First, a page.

The petitioners contended that section 21099 was inapplicable, arguing that the Plan does not fit the definition of a “residential, mixed-use residential, or employment-center project,” as the campus site is not zoned commercial. The court rejected this argument, explaining that the campus is not governed by standard zoning regulations and is designated as “P-Public” in the City’s zoning code. This classification gives the university discretion over land use decisions on the site. Consequently, the university has sanctioned commercial development in the areas targeted by the Plan, effectively aligning the property with zoning that permits “commercial use.” Therefore, section 21099 applied and the EIR was not required to address aesthetic impacts.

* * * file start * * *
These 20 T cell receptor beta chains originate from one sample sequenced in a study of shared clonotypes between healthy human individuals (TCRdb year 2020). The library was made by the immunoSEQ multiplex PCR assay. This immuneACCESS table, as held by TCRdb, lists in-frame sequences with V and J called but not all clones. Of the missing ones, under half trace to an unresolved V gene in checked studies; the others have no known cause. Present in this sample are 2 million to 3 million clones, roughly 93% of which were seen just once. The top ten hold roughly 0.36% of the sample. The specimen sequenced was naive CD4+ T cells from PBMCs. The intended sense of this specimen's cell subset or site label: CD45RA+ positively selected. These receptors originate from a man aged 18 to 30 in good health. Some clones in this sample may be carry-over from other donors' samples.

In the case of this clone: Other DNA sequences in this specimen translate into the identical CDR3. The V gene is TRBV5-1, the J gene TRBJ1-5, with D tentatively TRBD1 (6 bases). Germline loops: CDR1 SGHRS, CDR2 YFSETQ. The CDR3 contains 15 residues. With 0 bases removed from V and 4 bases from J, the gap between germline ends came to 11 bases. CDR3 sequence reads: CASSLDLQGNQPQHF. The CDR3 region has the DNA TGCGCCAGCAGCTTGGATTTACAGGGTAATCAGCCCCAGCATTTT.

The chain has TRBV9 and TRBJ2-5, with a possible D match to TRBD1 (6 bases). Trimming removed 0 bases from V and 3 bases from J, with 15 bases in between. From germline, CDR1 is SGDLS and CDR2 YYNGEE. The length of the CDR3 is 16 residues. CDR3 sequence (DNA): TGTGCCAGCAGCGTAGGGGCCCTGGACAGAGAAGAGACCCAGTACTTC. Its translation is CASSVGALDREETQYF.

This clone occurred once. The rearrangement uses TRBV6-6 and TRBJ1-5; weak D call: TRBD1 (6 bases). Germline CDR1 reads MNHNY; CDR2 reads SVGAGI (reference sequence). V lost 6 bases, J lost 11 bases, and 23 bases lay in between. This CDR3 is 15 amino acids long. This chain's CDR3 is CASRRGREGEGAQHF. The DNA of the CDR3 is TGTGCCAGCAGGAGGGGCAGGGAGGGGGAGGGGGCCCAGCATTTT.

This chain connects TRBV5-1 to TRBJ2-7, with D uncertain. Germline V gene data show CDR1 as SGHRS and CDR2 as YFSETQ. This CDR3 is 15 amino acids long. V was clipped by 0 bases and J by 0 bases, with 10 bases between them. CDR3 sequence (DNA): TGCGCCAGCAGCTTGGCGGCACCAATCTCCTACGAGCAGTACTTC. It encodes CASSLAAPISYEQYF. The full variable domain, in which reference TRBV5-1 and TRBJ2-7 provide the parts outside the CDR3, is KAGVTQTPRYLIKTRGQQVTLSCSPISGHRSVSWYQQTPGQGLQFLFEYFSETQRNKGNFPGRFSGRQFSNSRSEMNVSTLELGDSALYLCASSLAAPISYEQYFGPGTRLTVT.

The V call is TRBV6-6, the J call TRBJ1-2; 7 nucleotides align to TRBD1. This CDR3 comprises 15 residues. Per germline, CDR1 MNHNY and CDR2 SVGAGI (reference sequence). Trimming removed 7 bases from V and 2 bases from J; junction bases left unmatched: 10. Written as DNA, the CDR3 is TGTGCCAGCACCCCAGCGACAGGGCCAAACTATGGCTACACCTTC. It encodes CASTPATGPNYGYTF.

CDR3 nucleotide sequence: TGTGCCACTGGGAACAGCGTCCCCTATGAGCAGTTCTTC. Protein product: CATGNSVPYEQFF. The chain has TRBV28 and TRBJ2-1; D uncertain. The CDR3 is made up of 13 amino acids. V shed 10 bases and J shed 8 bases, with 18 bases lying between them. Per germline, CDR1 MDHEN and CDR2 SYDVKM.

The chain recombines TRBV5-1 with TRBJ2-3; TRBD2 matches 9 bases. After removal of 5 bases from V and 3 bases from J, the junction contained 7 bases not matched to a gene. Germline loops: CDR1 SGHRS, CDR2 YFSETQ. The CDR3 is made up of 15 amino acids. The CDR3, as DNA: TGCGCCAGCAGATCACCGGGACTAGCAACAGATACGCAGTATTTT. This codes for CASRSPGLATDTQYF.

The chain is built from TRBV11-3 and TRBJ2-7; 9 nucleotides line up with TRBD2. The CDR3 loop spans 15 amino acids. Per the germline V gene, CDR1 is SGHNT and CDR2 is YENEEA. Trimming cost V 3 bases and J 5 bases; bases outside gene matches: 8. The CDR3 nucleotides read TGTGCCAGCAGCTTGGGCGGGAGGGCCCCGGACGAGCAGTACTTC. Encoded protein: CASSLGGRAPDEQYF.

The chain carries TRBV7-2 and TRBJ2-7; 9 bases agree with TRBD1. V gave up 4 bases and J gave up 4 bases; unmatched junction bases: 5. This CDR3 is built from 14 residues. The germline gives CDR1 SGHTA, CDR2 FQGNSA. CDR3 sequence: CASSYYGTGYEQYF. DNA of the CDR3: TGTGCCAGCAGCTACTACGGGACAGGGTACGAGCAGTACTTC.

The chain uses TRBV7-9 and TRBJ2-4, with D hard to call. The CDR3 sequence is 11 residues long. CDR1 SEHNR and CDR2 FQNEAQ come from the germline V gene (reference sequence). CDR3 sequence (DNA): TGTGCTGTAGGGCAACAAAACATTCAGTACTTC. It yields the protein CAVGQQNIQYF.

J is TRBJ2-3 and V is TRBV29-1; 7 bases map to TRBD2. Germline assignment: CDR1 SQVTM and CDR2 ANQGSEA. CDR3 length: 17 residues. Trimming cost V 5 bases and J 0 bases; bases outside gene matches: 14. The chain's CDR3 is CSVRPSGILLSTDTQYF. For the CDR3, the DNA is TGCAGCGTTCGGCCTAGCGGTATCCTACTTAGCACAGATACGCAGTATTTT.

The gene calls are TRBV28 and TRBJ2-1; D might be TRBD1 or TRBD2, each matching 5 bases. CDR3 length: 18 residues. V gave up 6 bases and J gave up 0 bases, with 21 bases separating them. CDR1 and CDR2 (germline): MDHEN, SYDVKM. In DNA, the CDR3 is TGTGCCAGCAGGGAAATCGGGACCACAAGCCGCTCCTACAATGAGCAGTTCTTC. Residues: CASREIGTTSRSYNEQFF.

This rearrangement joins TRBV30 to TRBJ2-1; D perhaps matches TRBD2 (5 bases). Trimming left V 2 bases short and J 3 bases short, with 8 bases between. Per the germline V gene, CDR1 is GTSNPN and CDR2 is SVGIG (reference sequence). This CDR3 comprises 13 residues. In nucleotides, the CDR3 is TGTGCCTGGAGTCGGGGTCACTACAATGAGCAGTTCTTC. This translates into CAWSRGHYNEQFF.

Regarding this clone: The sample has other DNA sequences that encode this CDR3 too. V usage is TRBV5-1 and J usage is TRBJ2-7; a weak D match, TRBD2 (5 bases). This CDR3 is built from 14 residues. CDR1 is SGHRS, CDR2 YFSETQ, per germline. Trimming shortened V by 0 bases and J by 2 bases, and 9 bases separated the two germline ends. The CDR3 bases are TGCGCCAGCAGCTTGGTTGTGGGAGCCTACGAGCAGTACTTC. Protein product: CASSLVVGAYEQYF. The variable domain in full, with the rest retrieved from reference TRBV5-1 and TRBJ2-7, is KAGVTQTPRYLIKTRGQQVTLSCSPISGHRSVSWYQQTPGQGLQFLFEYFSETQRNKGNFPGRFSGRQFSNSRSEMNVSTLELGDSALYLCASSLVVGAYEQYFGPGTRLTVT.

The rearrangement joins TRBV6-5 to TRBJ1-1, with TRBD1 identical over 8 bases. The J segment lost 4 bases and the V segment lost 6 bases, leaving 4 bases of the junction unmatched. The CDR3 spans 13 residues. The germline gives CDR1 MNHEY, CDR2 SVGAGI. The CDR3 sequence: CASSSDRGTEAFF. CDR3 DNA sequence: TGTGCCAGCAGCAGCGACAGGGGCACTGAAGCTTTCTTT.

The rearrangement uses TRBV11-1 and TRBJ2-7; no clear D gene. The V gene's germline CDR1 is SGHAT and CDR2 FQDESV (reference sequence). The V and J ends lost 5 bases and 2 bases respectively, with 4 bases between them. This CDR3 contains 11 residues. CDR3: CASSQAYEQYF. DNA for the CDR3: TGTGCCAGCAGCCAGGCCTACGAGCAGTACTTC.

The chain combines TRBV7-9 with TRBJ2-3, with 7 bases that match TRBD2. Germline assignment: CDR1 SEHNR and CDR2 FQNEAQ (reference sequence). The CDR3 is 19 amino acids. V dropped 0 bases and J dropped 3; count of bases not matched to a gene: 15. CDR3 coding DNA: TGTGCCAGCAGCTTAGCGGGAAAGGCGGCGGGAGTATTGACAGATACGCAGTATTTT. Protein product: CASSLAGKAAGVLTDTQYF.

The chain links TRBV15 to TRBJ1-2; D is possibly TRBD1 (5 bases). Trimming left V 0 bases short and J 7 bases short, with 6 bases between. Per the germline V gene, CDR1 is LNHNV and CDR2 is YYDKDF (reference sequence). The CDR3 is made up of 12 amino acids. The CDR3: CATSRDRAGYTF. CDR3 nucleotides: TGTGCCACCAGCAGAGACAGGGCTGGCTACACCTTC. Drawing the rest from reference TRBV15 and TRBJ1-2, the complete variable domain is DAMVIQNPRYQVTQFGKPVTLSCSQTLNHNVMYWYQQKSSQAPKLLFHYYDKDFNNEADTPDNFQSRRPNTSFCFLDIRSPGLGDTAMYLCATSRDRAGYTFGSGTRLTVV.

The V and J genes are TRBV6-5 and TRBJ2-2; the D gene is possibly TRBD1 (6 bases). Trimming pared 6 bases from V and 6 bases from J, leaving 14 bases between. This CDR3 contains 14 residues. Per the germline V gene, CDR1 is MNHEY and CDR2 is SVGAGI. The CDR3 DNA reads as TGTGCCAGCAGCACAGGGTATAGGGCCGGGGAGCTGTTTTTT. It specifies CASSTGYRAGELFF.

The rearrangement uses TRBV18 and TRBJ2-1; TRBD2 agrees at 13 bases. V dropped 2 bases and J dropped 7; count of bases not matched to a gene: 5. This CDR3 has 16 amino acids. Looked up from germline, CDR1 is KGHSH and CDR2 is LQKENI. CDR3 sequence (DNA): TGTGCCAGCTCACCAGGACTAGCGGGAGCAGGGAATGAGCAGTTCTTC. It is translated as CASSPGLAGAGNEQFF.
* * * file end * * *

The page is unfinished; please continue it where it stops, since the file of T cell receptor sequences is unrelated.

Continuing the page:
The EIR’s significance thresholds for wind impacts were based on the City of San Francisco’s wind ordinances, which define a “wind hazard criterion” as winds reaching 26 miles per hour sustained over an hour. The EIR concluded that, in certain locations, the new hospital might generate winds surpassing this limit. To mitigate this, the Regents adopted mitigation measures requiring wind-tunnel testing for new buildings over 80 feet tall, under conditions mirroring those expected after the Plan’s implementation. If testing reveals an increase in either the duration of hazardous wind conditions or the number of locations affected compared to current conditions, the university is required to collaborate with wind consultants to identify viable mitigation strategies. These may include design modifications such as building setbacks, rounded or chamfered corners, or stepped facades, aimed at minimizing wind hazards as much as possible. Should the university find these strategies infeasible because “‘they would unduly restrict the proposed building’s space program, result in operational deficiencies, and/or [impose] substantially higher costs, the building(s) may nonetheless be approved provided that the project incorporates wind-speed reduction strategies to the maximum feasible extent, as determined by [the university] in consultation with the wind consultant. Wind speed reduction strategies could also include features such as landscaping, localized installation of porous/solid screens, installation of canopies along building frontages, and the like.’”